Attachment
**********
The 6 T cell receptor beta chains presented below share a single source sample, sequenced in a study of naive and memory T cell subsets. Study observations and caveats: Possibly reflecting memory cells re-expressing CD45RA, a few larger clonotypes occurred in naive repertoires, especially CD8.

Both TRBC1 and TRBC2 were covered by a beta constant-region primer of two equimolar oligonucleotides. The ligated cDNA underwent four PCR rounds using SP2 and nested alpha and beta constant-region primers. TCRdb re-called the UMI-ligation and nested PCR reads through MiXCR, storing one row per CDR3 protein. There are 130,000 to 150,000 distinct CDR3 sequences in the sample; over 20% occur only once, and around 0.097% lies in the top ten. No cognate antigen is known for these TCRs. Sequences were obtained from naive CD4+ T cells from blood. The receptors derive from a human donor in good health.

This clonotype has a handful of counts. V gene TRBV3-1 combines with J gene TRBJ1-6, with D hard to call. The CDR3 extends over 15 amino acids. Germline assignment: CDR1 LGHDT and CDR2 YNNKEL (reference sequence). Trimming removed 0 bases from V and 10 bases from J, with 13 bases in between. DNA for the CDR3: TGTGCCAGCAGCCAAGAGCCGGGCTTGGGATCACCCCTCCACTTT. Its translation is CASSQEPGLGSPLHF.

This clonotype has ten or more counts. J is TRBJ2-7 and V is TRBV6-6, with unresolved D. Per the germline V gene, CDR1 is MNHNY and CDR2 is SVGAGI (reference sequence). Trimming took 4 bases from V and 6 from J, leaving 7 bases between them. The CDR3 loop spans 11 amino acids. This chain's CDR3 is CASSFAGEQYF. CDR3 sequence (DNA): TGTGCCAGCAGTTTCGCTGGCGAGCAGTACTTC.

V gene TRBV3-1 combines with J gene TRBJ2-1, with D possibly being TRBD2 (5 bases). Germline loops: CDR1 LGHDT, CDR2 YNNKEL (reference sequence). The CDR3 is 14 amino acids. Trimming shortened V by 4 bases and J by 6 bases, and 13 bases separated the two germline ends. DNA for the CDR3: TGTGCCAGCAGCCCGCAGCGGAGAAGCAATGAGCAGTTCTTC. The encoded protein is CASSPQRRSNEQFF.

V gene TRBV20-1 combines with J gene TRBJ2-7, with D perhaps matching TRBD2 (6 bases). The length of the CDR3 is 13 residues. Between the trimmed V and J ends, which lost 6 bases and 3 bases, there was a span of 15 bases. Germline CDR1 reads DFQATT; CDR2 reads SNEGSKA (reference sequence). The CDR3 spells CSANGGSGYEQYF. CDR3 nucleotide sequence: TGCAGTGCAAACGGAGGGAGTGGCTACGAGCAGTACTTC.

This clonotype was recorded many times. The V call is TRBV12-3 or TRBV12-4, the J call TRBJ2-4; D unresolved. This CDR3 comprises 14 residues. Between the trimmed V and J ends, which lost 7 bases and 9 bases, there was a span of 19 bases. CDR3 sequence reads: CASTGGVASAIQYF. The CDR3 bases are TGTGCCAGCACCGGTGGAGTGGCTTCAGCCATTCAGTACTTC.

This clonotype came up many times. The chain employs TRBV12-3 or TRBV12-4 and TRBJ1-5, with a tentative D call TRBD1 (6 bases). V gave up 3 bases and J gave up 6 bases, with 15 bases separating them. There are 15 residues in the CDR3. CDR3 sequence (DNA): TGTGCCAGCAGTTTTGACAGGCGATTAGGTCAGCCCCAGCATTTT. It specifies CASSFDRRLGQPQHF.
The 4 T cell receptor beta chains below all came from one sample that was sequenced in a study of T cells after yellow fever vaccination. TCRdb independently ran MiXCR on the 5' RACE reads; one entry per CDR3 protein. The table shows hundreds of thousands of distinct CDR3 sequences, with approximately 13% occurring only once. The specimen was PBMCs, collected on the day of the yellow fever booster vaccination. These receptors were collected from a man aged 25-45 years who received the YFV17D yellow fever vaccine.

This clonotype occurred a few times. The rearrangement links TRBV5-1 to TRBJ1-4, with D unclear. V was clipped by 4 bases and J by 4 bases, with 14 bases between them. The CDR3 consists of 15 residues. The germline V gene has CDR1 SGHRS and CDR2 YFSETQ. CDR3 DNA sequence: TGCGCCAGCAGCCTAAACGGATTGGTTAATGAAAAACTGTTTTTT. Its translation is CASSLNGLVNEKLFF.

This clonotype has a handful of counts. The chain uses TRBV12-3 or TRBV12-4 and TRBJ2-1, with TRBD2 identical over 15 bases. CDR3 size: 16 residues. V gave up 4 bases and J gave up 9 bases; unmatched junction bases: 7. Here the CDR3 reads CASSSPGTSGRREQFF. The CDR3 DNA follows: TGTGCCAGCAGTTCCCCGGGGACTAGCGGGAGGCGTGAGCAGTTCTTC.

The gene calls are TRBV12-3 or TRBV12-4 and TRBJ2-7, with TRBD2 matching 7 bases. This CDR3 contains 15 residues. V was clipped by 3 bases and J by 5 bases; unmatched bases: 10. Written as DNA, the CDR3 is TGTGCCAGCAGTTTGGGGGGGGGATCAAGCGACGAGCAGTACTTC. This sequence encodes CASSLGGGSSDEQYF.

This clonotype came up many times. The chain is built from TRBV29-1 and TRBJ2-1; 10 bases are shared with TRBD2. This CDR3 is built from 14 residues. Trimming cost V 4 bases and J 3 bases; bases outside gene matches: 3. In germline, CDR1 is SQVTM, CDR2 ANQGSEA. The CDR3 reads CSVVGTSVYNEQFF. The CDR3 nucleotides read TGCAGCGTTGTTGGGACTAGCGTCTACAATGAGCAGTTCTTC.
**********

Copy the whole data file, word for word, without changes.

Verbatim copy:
The 6 T cell receptor beta chains presented below share a single source sample, sequenced in a study of naive and memory T cell subsets. Study observations and caveats: Possibly reflecting memory cells re-expressing CD45RA, a few larger clonotypes occurred in naive repertoires, especially CD8.

Both TRBC1 and TRBC2 were covered by a beta constant-region primer of two equimolar oligonucleotides. The ligated cDNA underwent four PCR rounds using SP2 and nested alpha and beta constant-region primers. TCRdb re-called the UMI-ligation and nested PCR reads through MiXCR, storing one row per CDR3 protein. There are 130,000 to 150,000 distinct CDR3 sequences in the sample; over 20% occur only once, and around 0.097% lies in the top ten. No cognate antigen is known for these TCRs. Sequences were obtained from naive CD4+ T cells from blood. The receptors derive from a human donor in good health.

This clonotype has a handful of counts. V gene TRBV3-1 combines with J gene TRBJ1-6, with D hard to call. The CDR3 extends over 15 amino acids. Germline assignment: CDR1 LGHDT and CDR2 YNNKEL (reference sequence). Trimming removed 0 bases from V and 10 bases from J, with 13 bases in between. DNA for the CDR3: TGTGCCAGCAGCCAAGAGCCGGGCTTGGGATCACCCCTCCACTTT. Its translation is CASSQEPGLGSPLHF.

This clonotype has ten or more counts. J is TRBJ2-7 and V is TRBV6-6, with unresolved D. Per the germline V gene, CDR1 is MNHNY and CDR2 is SVGAGI (reference sequence). Trimming took 4 bases from V and 6 from J, leaving 7 bases between them. The CDR3 loop spans 11 amino acids. This chain's CDR3 is CASSFAGEQYF. CDR3 sequence (DNA): TGTGCCAGCAGTTTCGCTGGCGAGCAGTACTTC.

V gene TRBV3-1 combines with J gene TRBJ2-1, with D possibly being TRBD2 (5 bases). Germline loops: CDR1 LGHDT, CDR2 YNNKEL (reference sequence). The CDR3 is 14 amino acids. Trimming shortened V by 4 bases and J by 6 bases, and 13 bases separated the two germline ends. DNA for the CDR3: TGTGCCAGCAGCCCGCAGCGGAGAAGCAATGAGCAGTTCTTC. The encoded protein is CASSPQRRSNEQFF.

V gene TRBV20-1 combines with J gene TRBJ2-7, with D perhaps matching TRBD2 (6 bases). The length of the CDR3 is 13 residues. Between the trimmed V and J ends, which lost 6 bases and 3 bases, there was a span of 15 bases. Germline CDR1 reads DFQATT; CDR2 reads SNEGSKA (reference sequence). The CDR3 spells CSANGGSGYEQYF. CDR3 nucleotide sequence: TGCAGTGCAAACGGAGGGAGTGGCTACGAGCAGTACTTC.

This clonotype was recorded many times. The V call is TRBV12-3 or TRBV12-4, the J call TRBJ2-4; D unresolved. This CDR3 comprises 14 residues. Between the trimmed V and J ends, which lost 7 bases and 9 bases, there was a span of 19 bases. CDR3 sequence reads: CASTGGVASAIQYF. The CDR3 bases are TGTGCCAGCACCGGTGGAGTGGCTTCAGCCATTCAGTACTTC.

This clonotype came up many times. The chain employs TRBV12-3 or TRBV12-4 and TRBJ1-5, with a tentative D call TRBD1 (6 bases). V gave up 3 bases and J gave up 6 bases, with 15 bases separating them. There are 15 residues in the CDR3. CDR3 sequence (DNA): TGTGCCAGCAGTTTTGACAGGCGATTAGGTCAGCCCCAGCATTTT. It specifies CASSFDRRLGQPQHF.
The 4 T cell receptor beta chains below all came from one sample that was sequenced in a study of T cells after yellow fever vaccination. TCRdb independently ran MiXCR on the 5' RACE reads; one entry per CDR3 protein. The table shows hundreds of thousands of distinct CDR3 sequences, with approximately 13% occurring only once. The specimen was PBMCs, collected on the day of the yellow fever booster vaccination. These receptors were collected from a man aged 25-45 years who received the YFV17D yellow fever vaccine.

This clonotype occurred a few times. The rearrangement links TRBV5-1 to TRBJ1-4, with D unclear. V was clipped by 4 bases and J by 4 bases, with 14 bases between them. The CDR3 consists of 15 residues. The germline V gene has CDR1 SGHRS and CDR2 YFSETQ. CDR3 DNA sequence: TGCGCCAGCAGCCTAAACGGATTGGTTAATGAAAAACTGTTTTTT. Its translation is CASSLNGLVNEKLFF.

This clonotype has a handful of counts. The chain uses TRBV12-3 or TRBV12-4 and TRBJ2-1, with TRBD2 identical over 15 bases. CDR3 size: 16 residues. V gave up 4 bases and J gave up 9 bases; unmatched junction bases: 7. Here the CDR3 reads CASSSPGTSGRREQFF. The CDR3 DNA follows: TGTGCCAGCAGTTCCCCGGGGACTAGCGGGAGGCGTGAGCAGTTCTTC.

The gene calls are TRBV12-3 or TRBV12-4 and TRBJ2-7, with TRBD2 matching 7 bases. This CDR3 contains 15 residues. V was clipped by 3 bases and J by 5 bases; unmatched bases: 10. Written as DNA, the CDR3 is TGTGCCAGCAGTTTGGGGGGGGGATCAAGCGACGAGCAGTACTTC. This sequence encodes CASSLGGGSSDEQYF.

This clonotype came up many times. The chain is built from TRBV29-1 and TRBJ2-1; 10 bases are shared with TRBD2. This CDR3 is built from 14 residues. Trimming cost V 4 bases and J 3 bases; bases outside gene matches: 3. In germline, CDR1 is SQVTM, CDR2 ANQGSEA. The CDR3 reads CSVVGTSVYNEQFF. The CDR3 nucleotides read TGCAGCGTTGTTGGGACTAGCGTCTACAATGAGCAGTTCTTC.